01 June 2020
This case study looks at how centralized reporting can be adopted by the business. The aim of the program was to accurately establish the population of disadvantaged
customers and to calculate the compensation payable to each customer.
Banks in the Netherlands sold derivative products to small and medium sized companies. The main selling point was that customers could hedge the risk of interest changes related to their loans, by purchasing derivatives. However, it appears customers may not have been sufficiently advised on whether derivative products were a good fit. Secondly the banks may not have advised customers properly of how to maintain both the loan and derivatives products, and how to ensure both products are always in sync.
The Dutch regulator (the AFM) therefore decided that all Dutch banks, who sold loans and derivative products to small and medium sized companies, should calculate the disadvantage/losses experienced by each customer, and compensate customers accordingly.
This is a voluntary code, regulated by the AFM. However, the AFM reserves the right to mandate the rules to calculate the compensation levels if the AFM believes that a bank does not fulfil all its obligations. The banks are therefore keen to ensure they fully comply with the guidelines (and timescales) put in place. The client has the biggest market share of the small and medium sized businesses and sold the most derivative products.
The principal challenge was to extract all historical data, to normalize data, and to maintain the “master set of data” so that there is only “one truth” of the data.
Ultimately, this “master data” was provided to the reporting team who in turn built the reporting and exporting tools to support the various other teams within the Derivative Programme, including financial advisors, financial executives, internal and external auditors.
The main business problems resolved:
- Loading of data: data was extracted from multiple data sources into one master data model so that business users could access data from one place, and trust that the data is validated and the “one-truth” and only version of the data.
- Consolidation and normalisation of data: some companies split, merged, were taken over, or went bankrupt possibly because of the miss-selling. This resulted
in loans/derivatives being closed earlier, and/or exchanged for new products, adding complexity to the question whether losses were incurred, which derivatives and loans should be considered, and ultimately who should be compensated. Also, customers received new account numbers when moving bank, adding to the challenge to obtain a single view of a customer.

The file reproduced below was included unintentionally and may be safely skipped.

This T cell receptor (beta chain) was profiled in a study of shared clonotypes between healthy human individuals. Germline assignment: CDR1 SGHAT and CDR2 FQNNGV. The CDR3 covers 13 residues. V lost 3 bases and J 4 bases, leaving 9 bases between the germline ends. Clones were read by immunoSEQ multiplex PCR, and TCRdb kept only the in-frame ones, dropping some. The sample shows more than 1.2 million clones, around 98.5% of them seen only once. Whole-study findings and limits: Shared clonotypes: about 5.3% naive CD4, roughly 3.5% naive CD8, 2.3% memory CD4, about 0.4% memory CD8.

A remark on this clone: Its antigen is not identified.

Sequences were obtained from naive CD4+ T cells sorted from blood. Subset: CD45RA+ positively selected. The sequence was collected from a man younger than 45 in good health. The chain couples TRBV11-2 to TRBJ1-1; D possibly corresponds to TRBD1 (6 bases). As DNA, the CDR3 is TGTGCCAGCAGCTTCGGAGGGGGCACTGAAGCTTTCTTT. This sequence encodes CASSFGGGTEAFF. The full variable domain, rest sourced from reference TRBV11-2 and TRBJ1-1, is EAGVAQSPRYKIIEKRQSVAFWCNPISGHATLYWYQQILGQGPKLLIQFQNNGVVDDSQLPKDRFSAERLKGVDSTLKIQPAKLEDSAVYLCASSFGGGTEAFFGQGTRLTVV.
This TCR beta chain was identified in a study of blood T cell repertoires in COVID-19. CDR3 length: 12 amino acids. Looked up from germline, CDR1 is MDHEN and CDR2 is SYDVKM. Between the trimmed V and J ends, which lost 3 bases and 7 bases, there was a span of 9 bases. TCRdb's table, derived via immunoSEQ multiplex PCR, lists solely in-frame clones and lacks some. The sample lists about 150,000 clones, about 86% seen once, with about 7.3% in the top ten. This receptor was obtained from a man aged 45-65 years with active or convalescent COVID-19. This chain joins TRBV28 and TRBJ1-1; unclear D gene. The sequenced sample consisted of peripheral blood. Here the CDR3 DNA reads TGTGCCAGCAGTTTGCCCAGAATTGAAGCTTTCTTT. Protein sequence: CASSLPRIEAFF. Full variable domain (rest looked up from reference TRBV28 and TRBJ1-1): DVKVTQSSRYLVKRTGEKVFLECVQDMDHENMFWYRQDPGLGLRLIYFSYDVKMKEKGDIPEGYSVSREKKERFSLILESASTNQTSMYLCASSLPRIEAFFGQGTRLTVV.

- Applying business rules: some derivative products were setup in a complex way. Standard customers, with a straightforward loan and derivative products were processed using the standard processes. However, more complex customers, or customers with a more complex combination of products were processed using a bespoke process. Many business rules were used to categorise customers and/or their products and processed separately.
The Lavastorm tool was already used to consolidate data, and the data was used by a considerable group of users. However more resources were needed to satisfy all data requirements in a timely manner.
Pomerol provided a senior consultant with in-depth Lavastorm knowledge and data analytical skills. The solutions deployed were very good, however, support was required for a number of exceptional analytical challenges, in order to satisfy all internal stakeholders, and ultimately to satisfy the timescales of the Dutch regulator (AFM), on behalf of the Dutch government.
Pomerol worked on:
- The grouping of derivatives linked together, to determine whether derivatives were in or out-of-scope, and whether the customer is in or out-of-scope.
- The extraction of dossier information, the regression testing of extracted data with previously loaded data and audited data, publishing data to over 100 result database tables.
- The loading of historical statement data
- Dynamic data quality (DQ) testing. Rules were defined for single data points, but also multiple data points. Lavastorm was used to dynamically generate SQL to perform DQ testing directly on the database server.
Lavastorm provides a visual step-by-step review of every single step, allowing data to be validated each step of the transformation logic. Reviews were conducted mainly by KPMG resources as they were responsible for the execution of the derivative program.